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Our View on Charity

Our View on Charity


Most charities are resourced by incredible people with a simple goal: to make a difference in the lives of those in need. Most charities are very noble causes that fully deserve support. Most charities make wonderful use of the donations bequeathed to them.

Despite this, I am seldom moved to make donations to charities that benefit humans. This miserly approach to life is not borne of any malice or cynicism. I don’t blindly subscribe to the archaic “charity begins at home” rhetoric. I have a child of my own and think it is wonderful that less fortunate children than him can be touched by the generosity of others. I was moved at a UK airport last summer to see the pleasure on the faces of handicapped children as they embarked on a holiday of a lifetime to Florida. I have lost a dearly loved one to cancer and deeply admire the efforts to find cures for this and other ghastly diseases.

Ask me to support an animal charity, however, and my reticence to give diminishes. Not that I believe animals to be any more deserving of our support than humans. They are not. The difference, as I see it, lies with responsibility. Parents and close relatives have a responsibility to protect and nurture their children. If they are not able to do that without external intervention then it is the job of the State to help them. It is the Government’s responsibility to support research on diseases as part of what they collect from us as taxpayers. We should not be expected to pay for this twice.

Animals, on the other hand, have no voice and little control over their own destiny. Quite simply, they are at the mercy of us humans. In many cases we decide whether they live or die and if they live, what quality of life they receive. There is no Government pot allocated them. Yet the fact they have no voice does not mean they do not feel the same emotions as us, such as pain and fear and helplessness. Inexplicably, a significant proportion of the human race feels no remorse in inflicting pain and suffering on these poor and helpless creatures. Sadly, it rests on those of us that have not been touched by the hand of evil to somehow redress the balance. Those that see it as their duty to come to the aid of those without a voice have, in my opinion, a need for our financial support, no matter how small.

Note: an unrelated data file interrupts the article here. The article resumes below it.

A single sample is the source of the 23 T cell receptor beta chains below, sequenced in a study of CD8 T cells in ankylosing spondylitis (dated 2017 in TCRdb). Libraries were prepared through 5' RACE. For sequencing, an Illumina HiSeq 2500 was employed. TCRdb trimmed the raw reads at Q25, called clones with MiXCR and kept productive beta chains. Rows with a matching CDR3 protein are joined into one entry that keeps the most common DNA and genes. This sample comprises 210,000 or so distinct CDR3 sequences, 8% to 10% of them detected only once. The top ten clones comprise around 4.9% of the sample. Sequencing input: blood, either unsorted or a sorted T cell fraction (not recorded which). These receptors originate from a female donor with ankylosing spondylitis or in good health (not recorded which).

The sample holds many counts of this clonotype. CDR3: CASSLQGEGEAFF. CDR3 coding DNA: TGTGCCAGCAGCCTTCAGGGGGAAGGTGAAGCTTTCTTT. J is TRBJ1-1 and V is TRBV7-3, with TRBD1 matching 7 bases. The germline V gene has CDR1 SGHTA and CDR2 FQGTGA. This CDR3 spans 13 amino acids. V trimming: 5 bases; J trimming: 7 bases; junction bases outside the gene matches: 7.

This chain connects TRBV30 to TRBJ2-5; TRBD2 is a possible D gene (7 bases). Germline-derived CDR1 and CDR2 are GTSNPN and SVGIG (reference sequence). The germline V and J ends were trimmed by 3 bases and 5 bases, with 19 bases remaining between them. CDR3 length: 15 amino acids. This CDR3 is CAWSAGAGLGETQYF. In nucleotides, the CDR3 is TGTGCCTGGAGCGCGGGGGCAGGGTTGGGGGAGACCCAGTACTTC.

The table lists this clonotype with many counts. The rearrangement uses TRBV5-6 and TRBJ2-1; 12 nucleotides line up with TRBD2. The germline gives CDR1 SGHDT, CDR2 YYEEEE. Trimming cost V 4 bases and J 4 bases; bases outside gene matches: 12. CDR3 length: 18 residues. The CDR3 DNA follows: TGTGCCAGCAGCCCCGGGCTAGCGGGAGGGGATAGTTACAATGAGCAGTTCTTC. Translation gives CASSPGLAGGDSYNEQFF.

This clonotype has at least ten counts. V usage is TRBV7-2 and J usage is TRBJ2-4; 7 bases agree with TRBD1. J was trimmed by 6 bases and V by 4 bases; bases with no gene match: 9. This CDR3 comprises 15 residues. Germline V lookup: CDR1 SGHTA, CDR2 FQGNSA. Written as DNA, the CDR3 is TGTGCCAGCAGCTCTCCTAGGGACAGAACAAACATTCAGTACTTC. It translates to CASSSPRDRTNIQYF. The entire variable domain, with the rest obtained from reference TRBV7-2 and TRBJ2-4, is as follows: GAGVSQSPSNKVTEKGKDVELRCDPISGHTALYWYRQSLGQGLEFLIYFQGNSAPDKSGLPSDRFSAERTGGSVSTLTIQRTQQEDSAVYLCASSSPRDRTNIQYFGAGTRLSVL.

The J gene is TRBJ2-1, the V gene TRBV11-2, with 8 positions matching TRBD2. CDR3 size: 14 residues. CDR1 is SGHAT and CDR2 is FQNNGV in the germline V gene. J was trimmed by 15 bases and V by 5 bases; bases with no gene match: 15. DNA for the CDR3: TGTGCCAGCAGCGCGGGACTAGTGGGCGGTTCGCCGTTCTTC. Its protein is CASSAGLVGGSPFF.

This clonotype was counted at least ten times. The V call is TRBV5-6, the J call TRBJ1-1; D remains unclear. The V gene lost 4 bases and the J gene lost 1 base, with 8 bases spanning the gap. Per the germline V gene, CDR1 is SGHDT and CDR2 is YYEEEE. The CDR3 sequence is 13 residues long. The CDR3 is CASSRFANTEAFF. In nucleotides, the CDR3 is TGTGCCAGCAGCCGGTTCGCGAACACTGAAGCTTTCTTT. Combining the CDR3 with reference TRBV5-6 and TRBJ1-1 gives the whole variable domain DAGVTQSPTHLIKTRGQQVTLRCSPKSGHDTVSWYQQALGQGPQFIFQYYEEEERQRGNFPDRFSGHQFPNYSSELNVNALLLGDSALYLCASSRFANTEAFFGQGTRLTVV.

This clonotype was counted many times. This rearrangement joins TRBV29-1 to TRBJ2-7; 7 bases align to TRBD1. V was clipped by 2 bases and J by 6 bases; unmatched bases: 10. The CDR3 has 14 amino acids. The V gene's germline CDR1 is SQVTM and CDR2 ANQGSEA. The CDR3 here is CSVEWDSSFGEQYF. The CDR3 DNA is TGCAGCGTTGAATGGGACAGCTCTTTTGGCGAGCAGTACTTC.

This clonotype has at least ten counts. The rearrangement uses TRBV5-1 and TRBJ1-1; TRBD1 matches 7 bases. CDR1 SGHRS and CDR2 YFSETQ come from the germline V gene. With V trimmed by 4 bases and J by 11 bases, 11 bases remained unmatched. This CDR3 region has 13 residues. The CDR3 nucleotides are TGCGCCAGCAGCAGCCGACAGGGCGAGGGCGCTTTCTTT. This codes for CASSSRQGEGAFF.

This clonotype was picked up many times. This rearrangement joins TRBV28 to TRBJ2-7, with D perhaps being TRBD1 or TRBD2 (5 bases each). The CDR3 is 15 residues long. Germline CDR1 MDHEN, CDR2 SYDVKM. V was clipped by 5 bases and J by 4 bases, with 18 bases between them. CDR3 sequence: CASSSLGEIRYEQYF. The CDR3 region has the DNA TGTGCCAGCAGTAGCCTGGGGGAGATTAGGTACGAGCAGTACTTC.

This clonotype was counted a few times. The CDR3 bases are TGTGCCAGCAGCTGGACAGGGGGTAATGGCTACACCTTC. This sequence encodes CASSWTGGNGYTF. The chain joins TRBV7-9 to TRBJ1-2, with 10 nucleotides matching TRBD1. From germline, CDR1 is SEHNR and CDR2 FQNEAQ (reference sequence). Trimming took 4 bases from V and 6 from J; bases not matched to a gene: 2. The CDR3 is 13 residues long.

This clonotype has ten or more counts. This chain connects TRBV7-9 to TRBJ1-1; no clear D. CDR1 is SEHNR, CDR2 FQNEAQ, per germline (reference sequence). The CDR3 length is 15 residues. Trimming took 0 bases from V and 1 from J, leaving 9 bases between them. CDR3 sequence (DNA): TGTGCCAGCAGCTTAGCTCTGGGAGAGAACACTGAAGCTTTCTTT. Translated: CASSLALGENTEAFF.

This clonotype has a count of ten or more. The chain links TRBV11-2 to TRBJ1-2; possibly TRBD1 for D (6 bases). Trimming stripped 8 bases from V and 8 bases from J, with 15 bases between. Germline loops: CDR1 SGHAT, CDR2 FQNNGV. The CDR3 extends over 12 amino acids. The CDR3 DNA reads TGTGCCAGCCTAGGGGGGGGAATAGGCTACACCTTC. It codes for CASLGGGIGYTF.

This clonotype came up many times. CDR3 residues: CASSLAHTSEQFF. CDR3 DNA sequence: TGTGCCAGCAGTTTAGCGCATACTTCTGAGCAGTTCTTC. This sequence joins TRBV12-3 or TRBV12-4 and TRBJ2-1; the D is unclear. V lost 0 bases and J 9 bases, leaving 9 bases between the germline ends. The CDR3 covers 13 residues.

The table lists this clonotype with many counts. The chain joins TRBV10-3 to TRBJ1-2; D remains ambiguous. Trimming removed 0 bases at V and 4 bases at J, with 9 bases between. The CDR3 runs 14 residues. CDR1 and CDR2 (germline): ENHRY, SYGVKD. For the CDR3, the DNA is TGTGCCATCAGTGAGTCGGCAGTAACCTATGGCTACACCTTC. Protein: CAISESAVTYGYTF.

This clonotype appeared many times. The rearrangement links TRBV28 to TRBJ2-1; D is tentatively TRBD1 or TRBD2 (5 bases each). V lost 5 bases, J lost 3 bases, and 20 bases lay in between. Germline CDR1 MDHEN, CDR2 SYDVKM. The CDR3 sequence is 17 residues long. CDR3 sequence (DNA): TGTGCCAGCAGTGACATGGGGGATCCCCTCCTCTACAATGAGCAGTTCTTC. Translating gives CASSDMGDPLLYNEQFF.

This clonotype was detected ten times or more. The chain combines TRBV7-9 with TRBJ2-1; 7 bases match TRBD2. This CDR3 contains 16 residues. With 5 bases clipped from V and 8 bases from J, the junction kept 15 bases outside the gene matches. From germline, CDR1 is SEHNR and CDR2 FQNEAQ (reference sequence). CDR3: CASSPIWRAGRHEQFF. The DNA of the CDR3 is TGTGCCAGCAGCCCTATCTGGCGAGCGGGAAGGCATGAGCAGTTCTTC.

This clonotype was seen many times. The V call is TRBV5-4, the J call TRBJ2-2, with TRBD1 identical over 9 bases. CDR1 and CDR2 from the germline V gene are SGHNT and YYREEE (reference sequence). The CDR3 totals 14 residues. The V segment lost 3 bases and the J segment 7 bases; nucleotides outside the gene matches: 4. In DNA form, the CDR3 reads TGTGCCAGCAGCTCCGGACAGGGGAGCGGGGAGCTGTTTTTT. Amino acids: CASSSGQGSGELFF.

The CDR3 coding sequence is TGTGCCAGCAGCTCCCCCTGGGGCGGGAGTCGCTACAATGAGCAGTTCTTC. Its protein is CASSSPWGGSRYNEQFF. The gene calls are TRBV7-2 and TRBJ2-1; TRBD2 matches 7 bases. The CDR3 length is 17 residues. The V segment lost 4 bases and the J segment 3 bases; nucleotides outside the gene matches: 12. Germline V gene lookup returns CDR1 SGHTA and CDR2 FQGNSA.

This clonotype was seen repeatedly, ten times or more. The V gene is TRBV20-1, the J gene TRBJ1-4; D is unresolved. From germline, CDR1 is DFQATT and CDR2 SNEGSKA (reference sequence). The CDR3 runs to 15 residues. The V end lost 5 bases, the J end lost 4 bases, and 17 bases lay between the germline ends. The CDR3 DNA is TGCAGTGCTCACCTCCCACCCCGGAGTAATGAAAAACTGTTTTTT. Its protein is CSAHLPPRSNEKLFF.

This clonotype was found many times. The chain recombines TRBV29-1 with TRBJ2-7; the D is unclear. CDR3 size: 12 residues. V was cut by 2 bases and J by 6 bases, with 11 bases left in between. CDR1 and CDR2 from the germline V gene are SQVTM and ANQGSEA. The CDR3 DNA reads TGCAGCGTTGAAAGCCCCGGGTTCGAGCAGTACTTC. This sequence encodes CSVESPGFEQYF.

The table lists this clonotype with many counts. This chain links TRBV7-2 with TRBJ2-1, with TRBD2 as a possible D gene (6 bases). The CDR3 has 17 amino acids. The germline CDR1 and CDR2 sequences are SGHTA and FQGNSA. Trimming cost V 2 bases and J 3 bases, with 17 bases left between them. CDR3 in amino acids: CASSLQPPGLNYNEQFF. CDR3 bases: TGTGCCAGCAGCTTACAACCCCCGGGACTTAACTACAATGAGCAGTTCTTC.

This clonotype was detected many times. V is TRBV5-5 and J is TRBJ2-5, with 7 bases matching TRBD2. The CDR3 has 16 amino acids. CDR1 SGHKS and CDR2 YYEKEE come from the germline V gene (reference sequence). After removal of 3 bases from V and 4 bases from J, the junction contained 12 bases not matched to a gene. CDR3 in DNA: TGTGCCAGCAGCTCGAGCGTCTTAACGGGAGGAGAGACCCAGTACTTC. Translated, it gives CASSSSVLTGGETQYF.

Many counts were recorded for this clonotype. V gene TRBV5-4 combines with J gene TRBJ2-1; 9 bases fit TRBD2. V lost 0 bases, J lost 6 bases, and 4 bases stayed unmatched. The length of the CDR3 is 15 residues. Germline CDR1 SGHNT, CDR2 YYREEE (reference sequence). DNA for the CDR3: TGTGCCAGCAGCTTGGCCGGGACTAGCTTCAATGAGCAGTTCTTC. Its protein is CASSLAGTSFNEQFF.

As a member of a society that we alone have created, within an environment we share with other animals, I feel a natural responsibility to act. These animals did not ask to be part of our society and have no control in how we govern it. For that reason, and probably that reason only, I am substantially more charitable when it comes to animals than I am to humans.

Hound Lounge makes a small but regular contribution to Animals Asia. Through its #DogDays feature and other ideas in the pipeline, it will support a selection of other equally worthy charities. In the event that this website generates future revenue, a healthy proportion of it will be given to animal charities. Such small actions pale into insignificance when compared to those who devote their lives to helping animals. These people are truly special. If only the magnitude of their greatness could totally offset the collective badness of a minority of others.


This is the personal view of the owner of this website and may not reflect popular opinion. I don’t believe my opinion is inherently right or wrong. It is simply my opinion.